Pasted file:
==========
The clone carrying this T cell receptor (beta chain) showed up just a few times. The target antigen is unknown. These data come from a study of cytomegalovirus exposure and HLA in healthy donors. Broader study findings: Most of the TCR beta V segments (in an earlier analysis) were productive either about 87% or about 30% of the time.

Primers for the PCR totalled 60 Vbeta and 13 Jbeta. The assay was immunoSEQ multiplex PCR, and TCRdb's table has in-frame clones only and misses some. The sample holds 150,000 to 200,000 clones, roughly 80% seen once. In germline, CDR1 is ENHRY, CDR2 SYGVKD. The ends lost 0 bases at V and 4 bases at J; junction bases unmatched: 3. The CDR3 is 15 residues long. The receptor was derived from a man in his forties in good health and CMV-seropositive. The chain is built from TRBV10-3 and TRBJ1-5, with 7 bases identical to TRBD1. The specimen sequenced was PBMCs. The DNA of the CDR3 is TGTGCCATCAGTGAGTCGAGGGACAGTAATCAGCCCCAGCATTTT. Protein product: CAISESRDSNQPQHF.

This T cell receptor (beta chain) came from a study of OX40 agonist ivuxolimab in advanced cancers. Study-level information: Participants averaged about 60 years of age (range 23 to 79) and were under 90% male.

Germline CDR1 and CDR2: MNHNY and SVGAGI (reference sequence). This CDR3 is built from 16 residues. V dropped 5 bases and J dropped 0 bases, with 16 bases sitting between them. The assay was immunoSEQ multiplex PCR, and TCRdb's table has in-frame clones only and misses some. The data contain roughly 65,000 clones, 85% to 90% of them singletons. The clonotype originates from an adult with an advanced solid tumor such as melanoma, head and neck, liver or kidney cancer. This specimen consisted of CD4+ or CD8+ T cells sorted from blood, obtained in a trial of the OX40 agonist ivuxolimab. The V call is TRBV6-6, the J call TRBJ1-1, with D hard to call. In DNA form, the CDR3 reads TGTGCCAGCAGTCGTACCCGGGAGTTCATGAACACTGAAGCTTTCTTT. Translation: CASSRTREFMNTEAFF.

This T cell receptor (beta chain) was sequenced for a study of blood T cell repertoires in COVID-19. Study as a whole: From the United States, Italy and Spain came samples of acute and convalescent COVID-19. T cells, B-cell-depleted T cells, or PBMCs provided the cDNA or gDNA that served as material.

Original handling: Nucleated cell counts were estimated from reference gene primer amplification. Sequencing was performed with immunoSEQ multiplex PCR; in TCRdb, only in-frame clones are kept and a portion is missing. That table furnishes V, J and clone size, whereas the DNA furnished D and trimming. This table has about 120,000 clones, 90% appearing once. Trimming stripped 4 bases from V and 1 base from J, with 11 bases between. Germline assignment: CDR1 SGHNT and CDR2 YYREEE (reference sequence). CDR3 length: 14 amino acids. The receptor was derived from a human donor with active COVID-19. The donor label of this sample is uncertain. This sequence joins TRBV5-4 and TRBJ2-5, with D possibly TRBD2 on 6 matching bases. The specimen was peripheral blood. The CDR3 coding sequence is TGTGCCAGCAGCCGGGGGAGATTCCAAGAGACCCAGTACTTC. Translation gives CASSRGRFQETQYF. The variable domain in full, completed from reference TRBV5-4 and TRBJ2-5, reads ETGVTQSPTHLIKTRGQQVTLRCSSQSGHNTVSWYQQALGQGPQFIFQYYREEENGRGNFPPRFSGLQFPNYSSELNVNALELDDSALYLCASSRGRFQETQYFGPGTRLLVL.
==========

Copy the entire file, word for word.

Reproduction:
The clone carrying this T cell receptor (beta chain) showed up just a few times. The target antigen is unknown. These data come from a study of cytomegalovirus exposure and HLA in healthy donors. Broader study findings: Most of the TCR beta V segments (in an earlier analysis) were productive either about 87% or about 30% of the time.

Primers for the PCR totalled 60 Vbeta and 13 Jbeta. The assay was immunoSEQ multiplex PCR, and TCRdb's table has in-frame clones only and misses some. The sample holds 150,000 to 200,000 clones, roughly 80% seen once. In germline, CDR1 is ENHRY, CDR2 SYGVKD. The ends lost 0 bases at V and 4 bases at J; junction bases unmatched: 3. The CDR3 is 15 residues long. The receptor was derived from a man in his forties in good health and CMV-seropositive. The chain is built from TRBV10-3 and TRBJ1-5, with 7 bases identical to TRBD1. The specimen sequenced was PBMCs. The DNA of the CDR3 is TGTGCCATCAGTGAGTCGAGGGACAGTAATCAGCCCCAGCATTTT. Protein product: CAISESRDSNQPQHF.

This T cell receptor (beta chain) came from a study of OX40 agonist ivuxolimab in advanced cancers. Study-level information: Participants averaged about 60 years of age (range 23 to 79) and were under 90% male.

Germline CDR1 and CDR2: MNHNY and SVGAGI (reference sequence). This CDR3 is built from 16 residues. V dropped 5 bases and J dropped 0 bases, with 16 bases sitting between them. The assay was immunoSEQ multiplex PCR, and TCRdb's table has in-frame clones only and misses some. The data contain roughly 65,000 clones, 85% to 90% of them singletons. The clonotype originates from an adult with an advanced solid tumor such as melanoma, head and neck, liver or kidney cancer. This specimen consisted of CD4+ or CD8+ T cells sorted from blood, obtained in a trial of the OX40 agonist ivuxolimab. The V call is TRBV6-6, the J call TRBJ1-1, with D hard to call. In DNA form, the CDR3 reads TGTGCCAGCAGTCGTACCCGGGAGTTCATGAACACTGAAGCTTTCTTT. Translation: CASSRTREFMNTEAFF.

This T cell receptor (beta chain) was sequenced for a study of blood T cell repertoires in COVID-19. Study as a whole: From the United States, Italy and Spain came samples of acute and convalescent COVID-19. T cells, B-cell-depleted T cells, or PBMCs provided the cDNA or gDNA that served as material.

Original handling: Nucleated cell counts were estimated from reference gene primer amplification. Sequencing was performed with immunoSEQ multiplex PCR; in TCRdb, only in-frame clones are kept and a portion is missing. That table furnishes V, J and clone size, whereas the DNA furnished D and trimming. This table has about 120,000 clones, 90% appearing once. Trimming stripped 4 bases from V and 1 base from J, with 11 bases between. Germline assignment: CDR1 SGHNT and CDR2 YYREEE (reference sequence). CDR3 length: 14 amino acids. The receptor was derived from a human donor with active COVID-19. The donor label of this sample is uncertain. This sequence joins TRBV5-4 and TRBJ2-5, with D possibly TRBD2 on 6 matching bases. The specimen was peripheral blood. The CDR3 coding sequence is TGTGCCAGCAGCCGGGGGAGATTCCAAGAGACCCAGTACTTC. Translation gives CASSRGRFQETQYF. The variable domain in full, completed from reference TRBV5-4 and TRBJ2-5, reads ETGVTQSPTHLIKTRGQQVTLRCSSQSGHNTVSWYQQALGQGPQFIFQYYREEENGRGNFPPRFSGLQFPNYSSELNVNALELDDSALYLCASSRGRFQETQYFGPGTRLLVL.